posted on Sep, 8 2005 @ 01:06 PM
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We have a Proficiency that has to be done before each degree, it is some memory work but is never called a Catechism. Basically it ensures that you understand and remember the lessons taught in the degree work that you just participated in. Knowing that the moment is sometimes overwhelming the Proficiency is prominent in Masonic teaching, to remember the symbolism and the meanings assigned to them.

The last degree has a proficiency that teaches other things as well, such as what information you will need to know in order to visit other lodges...

They are not overly difficult, and all Masons have done it before regardless of mental acuity.



posted on Sep, 8 2005 @ 02:45 PM
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Originally posted by No1tovote4
We have a Proficiency that has to be done before each degree, it is some memory work but is never called a Catechism.


Just out of curiousity, is there a reason that it's not given in catechismal form in England? The only reason I ask is that the early exposes from the Premier Grand Lodge in London shows the proficiency in the form of catechism, and it's still how it's done in the USA. Do you know when the catechismal method in the UK was replaced?



posted on Sep, 9 2005 @ 07:14 AM
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Hello ML, could you tell me if Mackeys revised encyclopedia is available online anywhere?



posted on Sep, 9 2005 @ 07:35 AM
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Originally posted by TgSoe
Hello ML, could you tell me if Mackeys revised encyclopedia is available online anywhere?


To my knowledge, the text is not. However, the books can be ordered online. If you want the original, hardback additions, you can check Ebay. Kessinger offers reprints in softback.



posted on Sep, 9 2005 @ 07:52 AM
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users.1st.net...
I found a copy here. I don't know if it is the revised ed.



posted on Sep, 10 2005 @ 09:19 AM
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Originally posted by lost in the midwest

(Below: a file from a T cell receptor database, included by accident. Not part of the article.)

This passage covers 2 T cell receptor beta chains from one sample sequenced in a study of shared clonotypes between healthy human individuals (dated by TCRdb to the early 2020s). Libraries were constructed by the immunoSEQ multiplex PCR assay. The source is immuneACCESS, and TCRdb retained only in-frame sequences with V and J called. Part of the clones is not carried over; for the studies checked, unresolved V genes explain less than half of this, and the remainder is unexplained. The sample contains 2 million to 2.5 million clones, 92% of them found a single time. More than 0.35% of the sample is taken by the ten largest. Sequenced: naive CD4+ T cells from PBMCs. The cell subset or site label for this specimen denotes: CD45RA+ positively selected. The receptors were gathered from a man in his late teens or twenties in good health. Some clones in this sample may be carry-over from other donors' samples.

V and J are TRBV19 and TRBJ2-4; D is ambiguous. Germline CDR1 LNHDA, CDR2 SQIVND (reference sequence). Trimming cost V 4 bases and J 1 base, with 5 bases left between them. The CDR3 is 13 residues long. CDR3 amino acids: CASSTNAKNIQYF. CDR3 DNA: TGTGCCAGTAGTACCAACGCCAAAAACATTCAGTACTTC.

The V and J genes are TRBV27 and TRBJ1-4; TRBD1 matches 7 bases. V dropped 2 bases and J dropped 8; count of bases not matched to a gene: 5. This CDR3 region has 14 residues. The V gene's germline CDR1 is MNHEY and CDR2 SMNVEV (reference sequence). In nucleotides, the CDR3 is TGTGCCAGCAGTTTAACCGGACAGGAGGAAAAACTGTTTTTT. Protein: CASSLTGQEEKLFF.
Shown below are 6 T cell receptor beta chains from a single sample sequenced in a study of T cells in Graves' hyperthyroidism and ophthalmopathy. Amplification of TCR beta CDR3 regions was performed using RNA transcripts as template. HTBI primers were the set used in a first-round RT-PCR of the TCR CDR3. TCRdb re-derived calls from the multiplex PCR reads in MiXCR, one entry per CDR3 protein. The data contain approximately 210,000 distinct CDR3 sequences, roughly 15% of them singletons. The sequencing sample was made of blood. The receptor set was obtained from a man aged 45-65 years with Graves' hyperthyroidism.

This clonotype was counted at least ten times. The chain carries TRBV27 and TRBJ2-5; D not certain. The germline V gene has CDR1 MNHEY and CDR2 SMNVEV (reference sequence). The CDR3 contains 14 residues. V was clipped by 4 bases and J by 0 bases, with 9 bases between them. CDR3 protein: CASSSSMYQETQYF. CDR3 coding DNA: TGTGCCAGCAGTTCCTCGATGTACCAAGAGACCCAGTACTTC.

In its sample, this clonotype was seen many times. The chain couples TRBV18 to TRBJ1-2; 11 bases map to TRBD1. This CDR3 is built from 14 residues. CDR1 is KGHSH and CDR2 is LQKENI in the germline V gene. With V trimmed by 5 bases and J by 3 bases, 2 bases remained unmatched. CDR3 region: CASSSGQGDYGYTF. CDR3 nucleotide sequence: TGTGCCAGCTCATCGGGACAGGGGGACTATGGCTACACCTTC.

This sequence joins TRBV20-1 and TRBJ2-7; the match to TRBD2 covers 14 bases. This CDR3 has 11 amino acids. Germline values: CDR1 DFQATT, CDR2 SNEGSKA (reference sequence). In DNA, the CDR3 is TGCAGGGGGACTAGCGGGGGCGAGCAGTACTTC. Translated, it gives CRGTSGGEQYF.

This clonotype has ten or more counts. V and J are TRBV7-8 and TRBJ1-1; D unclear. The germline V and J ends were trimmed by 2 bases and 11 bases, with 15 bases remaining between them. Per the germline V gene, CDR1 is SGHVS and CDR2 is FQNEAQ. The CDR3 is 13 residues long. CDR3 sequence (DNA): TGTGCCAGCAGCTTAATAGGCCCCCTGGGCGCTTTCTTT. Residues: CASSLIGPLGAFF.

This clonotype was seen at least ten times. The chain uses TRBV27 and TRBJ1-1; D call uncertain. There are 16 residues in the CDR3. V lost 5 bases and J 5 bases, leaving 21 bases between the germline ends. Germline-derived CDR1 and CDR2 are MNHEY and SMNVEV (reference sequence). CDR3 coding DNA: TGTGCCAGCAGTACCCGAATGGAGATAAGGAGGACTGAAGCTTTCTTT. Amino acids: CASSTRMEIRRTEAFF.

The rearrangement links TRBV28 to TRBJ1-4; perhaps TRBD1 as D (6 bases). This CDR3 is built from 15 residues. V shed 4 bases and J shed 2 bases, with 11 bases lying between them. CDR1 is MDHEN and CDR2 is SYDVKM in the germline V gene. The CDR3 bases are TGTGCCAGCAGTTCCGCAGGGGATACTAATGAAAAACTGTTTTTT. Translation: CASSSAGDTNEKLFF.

users.1st.net...
I found a copy here. I don't know if it is the revised ed.



Thanks for that link friend, that site has a lot of other good books to read on Masonry as well.



posted on Sep, 11 2005 @ 01:39 AM
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So far my experience has been only with the Entered Apprentice and Fellowcraft proficiencies. Here in California in my Lodge we use a short form of memory work. But I know that one of my Brothers' did the long form in both EA and FC. I understand that the long version of the proficiency is required for the Master Mason Degree here in Ca. . I'm going to have my initiation for MM on the 16th of this month. I'm very much looking forward to it. I started this process in May and it has only taken a few short months to learn what I needed to make it to this point. I also had to answer several written questions and submit the answers before I could advance to the next Degree. Hope that helps some. It is my understanding that there are many different requirements in different locales.



posted on Sep, 11 2005 @ 06:10 PM
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Originally posted by sharkman
I'm going to have my initiation for MM on the 16th of this month. I'm very much looking forward to it. I started this process in May and it has only taken a few short months to learn what I needed to make it to this point.


Congratulations :-)



posted on Sep, 12 2005 @ 01:39 AM
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Originally posted by Masonic Light
Just out of curiousity, is there a reason that it's not given in catechismal form in England? The only reason I ask is that the early exposes from the Premier Grand Lodge in London shows the proficiency in the form of catechism, and it's still how it's done in the USA. Do you know when the catechismal method in the UK was replaced?


Hi ML

I think it would be worth clarifying what you understand by the term catechism. It's not called a catechism in England, but...



posted on Sep, 12 2005 @ 06:24 AM
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Never mind the terms used, in my experience the various offices in a lodge are ranked in an order of seniority. In many lodges it may be the case that to advance to the rank of Worshipful Master, a brother must first serve in the lower offices of the lodge. Given that the officers of the lodge usually serve for a term of 12 months it will take several years to advance to the rank of Past Master. If this rank is a pre-requisite to joining a higher order, then obviously it will take some time to earn the credentials, regardless of the time and capacity one has available for study of the ritual.



posted on Dec, 7 2008 @ 02:43 PM
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reply to post by trinitrotoluene
 


Yes there is a good amount of information to remember. You will be given a "coach" to help you with this process. Though there is a great deal of difference between the EA, FC, and MM degrees the information that you must learn is similar. I do not know about the requirements for attendance in other states, but in mine attendance is encouraged but should not conflict with your work or family obligations. I hope this information has answered some of your questions.